23 Brook St now houses the Handel House Museum. The rooms in which Hendrix and his girlfriend lived are used by the museum as offices, although they were opened up to the public and used to display a temporary exhibition in 2010 to mark the 40th anniversary of Hendrix death.

A question that is often asked is did Hendrix know about the Handel connection? Reports suggest that he did not until he moved in, but was so intrigued by it that he scoured local record shops in the search for recordings of Handel’s compositions and some even claim that there are elements of Handel’s music in Hendrix’s later compositions.




This statue stands above the main entrance to the well-known London store Selfridges situated in Oxford Street. It depicts the Queen of Time and was created by Gilbert Bayes. It was unveiled in 1931.

This sculpture which stands at the entrance to the Museum of London in the Barbican is entitled ‘Union’ It depicts a horse with two huge discs one on either side of it. It is by Christopher Le Brun.

A quote from the artist reads:
“When you talk about horses and riders in my work it is important to me that they are not seen as real…I think of it as an entrance or key to the place that I want to enter. It’s as if ‘the horse’ enables the journey rather than providing the final subject.” (translations welcome as I have no idea what he is  trying to say)


I might not understand the meaning behind the sculpture but it is certainly an impressive figure as you approach the museum.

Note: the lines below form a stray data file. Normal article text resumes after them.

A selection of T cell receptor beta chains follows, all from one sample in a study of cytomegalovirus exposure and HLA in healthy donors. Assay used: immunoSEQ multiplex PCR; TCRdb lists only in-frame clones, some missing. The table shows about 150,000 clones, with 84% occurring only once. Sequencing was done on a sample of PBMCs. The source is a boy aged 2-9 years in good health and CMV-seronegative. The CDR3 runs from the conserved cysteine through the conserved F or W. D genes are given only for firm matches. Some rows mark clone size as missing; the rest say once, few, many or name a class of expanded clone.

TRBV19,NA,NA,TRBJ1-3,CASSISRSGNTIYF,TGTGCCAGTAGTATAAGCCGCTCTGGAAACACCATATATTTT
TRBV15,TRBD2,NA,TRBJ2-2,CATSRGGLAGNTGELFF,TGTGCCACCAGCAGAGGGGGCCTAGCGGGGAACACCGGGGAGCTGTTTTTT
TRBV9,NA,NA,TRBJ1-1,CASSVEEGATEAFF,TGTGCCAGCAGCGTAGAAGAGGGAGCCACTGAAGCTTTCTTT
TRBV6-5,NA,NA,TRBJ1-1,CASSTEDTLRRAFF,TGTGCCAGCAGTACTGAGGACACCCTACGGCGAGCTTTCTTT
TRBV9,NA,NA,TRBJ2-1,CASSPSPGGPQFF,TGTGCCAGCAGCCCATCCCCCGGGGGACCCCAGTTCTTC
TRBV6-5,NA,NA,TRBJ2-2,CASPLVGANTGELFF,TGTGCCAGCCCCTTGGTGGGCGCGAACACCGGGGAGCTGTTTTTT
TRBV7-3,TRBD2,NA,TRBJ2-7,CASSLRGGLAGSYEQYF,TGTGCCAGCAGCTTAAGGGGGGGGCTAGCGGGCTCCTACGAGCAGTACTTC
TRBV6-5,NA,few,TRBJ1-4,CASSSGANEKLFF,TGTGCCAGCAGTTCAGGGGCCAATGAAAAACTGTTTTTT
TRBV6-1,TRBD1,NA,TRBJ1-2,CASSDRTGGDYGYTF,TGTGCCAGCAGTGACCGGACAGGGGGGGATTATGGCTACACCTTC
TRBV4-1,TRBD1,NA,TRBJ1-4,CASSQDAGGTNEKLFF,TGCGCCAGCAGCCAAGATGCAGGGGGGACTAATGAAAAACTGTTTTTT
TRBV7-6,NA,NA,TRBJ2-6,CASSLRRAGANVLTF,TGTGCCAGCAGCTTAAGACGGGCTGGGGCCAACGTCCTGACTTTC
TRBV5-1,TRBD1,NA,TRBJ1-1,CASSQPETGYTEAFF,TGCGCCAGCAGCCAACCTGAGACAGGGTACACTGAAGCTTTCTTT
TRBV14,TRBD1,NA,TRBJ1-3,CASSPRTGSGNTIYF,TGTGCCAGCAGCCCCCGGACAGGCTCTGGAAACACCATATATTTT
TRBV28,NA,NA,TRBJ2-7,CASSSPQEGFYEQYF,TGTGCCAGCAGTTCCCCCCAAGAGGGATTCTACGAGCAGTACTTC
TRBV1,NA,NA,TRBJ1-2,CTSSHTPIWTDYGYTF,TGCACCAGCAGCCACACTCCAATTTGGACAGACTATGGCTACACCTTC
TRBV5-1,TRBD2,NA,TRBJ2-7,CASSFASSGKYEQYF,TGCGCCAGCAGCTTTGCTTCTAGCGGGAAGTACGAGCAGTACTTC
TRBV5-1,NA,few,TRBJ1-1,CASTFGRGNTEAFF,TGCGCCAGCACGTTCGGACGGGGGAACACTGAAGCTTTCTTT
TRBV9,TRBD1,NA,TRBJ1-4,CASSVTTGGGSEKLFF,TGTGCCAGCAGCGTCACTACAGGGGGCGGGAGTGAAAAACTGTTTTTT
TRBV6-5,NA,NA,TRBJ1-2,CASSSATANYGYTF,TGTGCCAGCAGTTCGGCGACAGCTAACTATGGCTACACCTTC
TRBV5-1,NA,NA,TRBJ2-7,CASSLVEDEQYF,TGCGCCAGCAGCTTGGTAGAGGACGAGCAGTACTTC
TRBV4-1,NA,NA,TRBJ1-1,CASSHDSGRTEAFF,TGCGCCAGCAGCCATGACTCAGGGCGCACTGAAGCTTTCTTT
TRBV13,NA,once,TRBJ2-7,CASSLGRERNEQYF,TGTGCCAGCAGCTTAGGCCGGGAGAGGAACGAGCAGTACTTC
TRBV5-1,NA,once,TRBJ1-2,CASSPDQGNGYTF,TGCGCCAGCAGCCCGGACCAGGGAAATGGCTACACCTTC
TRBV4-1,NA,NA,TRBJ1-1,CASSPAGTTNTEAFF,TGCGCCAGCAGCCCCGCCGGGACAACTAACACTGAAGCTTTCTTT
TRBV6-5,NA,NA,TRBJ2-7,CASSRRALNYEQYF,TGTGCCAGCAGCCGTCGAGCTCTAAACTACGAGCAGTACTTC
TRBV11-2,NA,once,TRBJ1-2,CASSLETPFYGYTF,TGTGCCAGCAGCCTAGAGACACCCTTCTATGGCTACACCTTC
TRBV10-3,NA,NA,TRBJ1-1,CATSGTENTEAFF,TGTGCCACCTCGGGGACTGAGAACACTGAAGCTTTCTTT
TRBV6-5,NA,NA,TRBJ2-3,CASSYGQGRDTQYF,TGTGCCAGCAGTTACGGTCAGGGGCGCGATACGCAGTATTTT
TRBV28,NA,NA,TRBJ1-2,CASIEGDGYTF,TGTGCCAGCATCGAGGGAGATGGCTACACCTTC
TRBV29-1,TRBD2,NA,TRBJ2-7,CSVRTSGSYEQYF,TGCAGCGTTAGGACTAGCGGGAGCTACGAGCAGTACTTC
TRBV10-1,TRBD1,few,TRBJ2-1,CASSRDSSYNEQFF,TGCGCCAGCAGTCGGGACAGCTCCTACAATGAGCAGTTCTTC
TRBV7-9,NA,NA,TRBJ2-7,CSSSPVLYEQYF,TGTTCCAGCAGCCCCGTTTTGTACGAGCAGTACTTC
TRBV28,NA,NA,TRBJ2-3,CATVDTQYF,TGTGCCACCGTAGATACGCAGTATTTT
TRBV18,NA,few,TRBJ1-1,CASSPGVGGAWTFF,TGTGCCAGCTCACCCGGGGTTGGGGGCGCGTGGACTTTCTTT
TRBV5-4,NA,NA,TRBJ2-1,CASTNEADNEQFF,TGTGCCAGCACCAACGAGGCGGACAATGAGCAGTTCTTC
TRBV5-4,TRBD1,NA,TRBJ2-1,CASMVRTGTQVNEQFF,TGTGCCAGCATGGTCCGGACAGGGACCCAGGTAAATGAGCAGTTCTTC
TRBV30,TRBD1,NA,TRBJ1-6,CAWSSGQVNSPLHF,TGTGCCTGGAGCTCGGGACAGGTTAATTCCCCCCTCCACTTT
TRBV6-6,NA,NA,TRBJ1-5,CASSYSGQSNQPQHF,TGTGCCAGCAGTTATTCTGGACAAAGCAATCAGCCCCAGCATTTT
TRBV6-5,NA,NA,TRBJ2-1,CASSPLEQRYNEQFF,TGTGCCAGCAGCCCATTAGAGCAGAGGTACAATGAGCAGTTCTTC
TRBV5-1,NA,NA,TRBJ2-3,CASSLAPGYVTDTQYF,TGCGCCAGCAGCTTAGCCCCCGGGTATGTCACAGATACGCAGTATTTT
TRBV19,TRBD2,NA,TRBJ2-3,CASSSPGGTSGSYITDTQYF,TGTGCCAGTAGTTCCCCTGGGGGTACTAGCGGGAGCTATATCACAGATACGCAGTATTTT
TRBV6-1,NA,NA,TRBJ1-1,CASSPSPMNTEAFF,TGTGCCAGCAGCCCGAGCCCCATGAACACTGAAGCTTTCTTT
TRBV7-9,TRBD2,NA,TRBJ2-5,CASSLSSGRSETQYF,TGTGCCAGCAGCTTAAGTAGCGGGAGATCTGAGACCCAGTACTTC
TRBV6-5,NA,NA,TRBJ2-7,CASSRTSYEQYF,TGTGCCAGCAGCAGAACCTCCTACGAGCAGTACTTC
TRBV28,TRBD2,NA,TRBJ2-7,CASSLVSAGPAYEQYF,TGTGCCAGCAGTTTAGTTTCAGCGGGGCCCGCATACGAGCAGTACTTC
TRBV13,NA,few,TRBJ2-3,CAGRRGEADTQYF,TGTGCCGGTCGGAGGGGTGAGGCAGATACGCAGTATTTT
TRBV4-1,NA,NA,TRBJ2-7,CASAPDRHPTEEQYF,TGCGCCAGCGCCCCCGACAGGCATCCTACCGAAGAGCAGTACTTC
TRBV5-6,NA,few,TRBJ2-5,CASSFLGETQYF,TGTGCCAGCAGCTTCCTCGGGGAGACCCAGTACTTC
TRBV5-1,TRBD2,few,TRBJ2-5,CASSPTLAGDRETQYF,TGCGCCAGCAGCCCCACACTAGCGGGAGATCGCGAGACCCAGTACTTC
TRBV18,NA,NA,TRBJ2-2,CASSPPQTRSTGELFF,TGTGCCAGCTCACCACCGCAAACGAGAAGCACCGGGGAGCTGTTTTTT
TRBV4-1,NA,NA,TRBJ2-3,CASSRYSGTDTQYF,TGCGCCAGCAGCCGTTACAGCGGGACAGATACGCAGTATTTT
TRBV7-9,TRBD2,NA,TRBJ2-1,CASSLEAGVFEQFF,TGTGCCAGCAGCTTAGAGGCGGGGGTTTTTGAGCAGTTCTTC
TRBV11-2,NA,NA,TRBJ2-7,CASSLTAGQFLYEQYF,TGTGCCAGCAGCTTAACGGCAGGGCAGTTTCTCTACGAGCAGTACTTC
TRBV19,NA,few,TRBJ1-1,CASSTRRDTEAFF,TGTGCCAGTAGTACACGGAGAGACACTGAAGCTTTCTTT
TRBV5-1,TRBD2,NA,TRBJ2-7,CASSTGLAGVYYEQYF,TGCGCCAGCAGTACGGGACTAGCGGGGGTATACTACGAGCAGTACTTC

This ancient Egyptian obelisk which stands on the banks of the River Thames in Central London was a gift to the United Kingdom from the rulers of Egypt to commemorate Lord Nelson’s victory at the Battle of the Nile in 1798. Although it was presented in 1829 it remained in Alexandria until it was finally shipped to the UK in 1877 and erected on the Embankment.

The name is historically inaccurate as the obelisk dates from the reign of Tutmoses III around 1450 BCE and so was already 1350 years old at the time of Queen Cleopatra. It had originally been erected in the city of Heliopolis but had been removed to Alexandria in 12 BCE by the Roman Emporer Augustus.

There is another story commemorated on the monument and that is of the obelisk’s journey from Eygpt to London. There had been much discussion as to how it was to be transported and eventually a special barge was built to hold the obelisk. This was named ‘The Cleopatra’. It was to be towed by a steamboat ‘The Olga’ all the way from Eygpt to the UK. All went well until the boats reached the Bay of Biscay when it appeared the Cleopatra was going to sink. Fearful for the lives of the crew on board the barge, the captain of the Olga launched a boat to take them off. However, the sea was too rough and the boat capsized with the loss of 6 lives. The captain then managed to bring the Olga alongside the Cleopatra and the crew boarded the steamship. He then cut the cable and left the Cleopatra to its fate. 5 days later the Cleopatra was discovered by another ship, still afloat, and towed to the port of Ferrol in Spain. Another steam tug was sent from the UK and the obelisk finally arrived in London in January 1878. The names of the seaman who lost their lives during the journey are recorded on a plaque at the base of the obelisk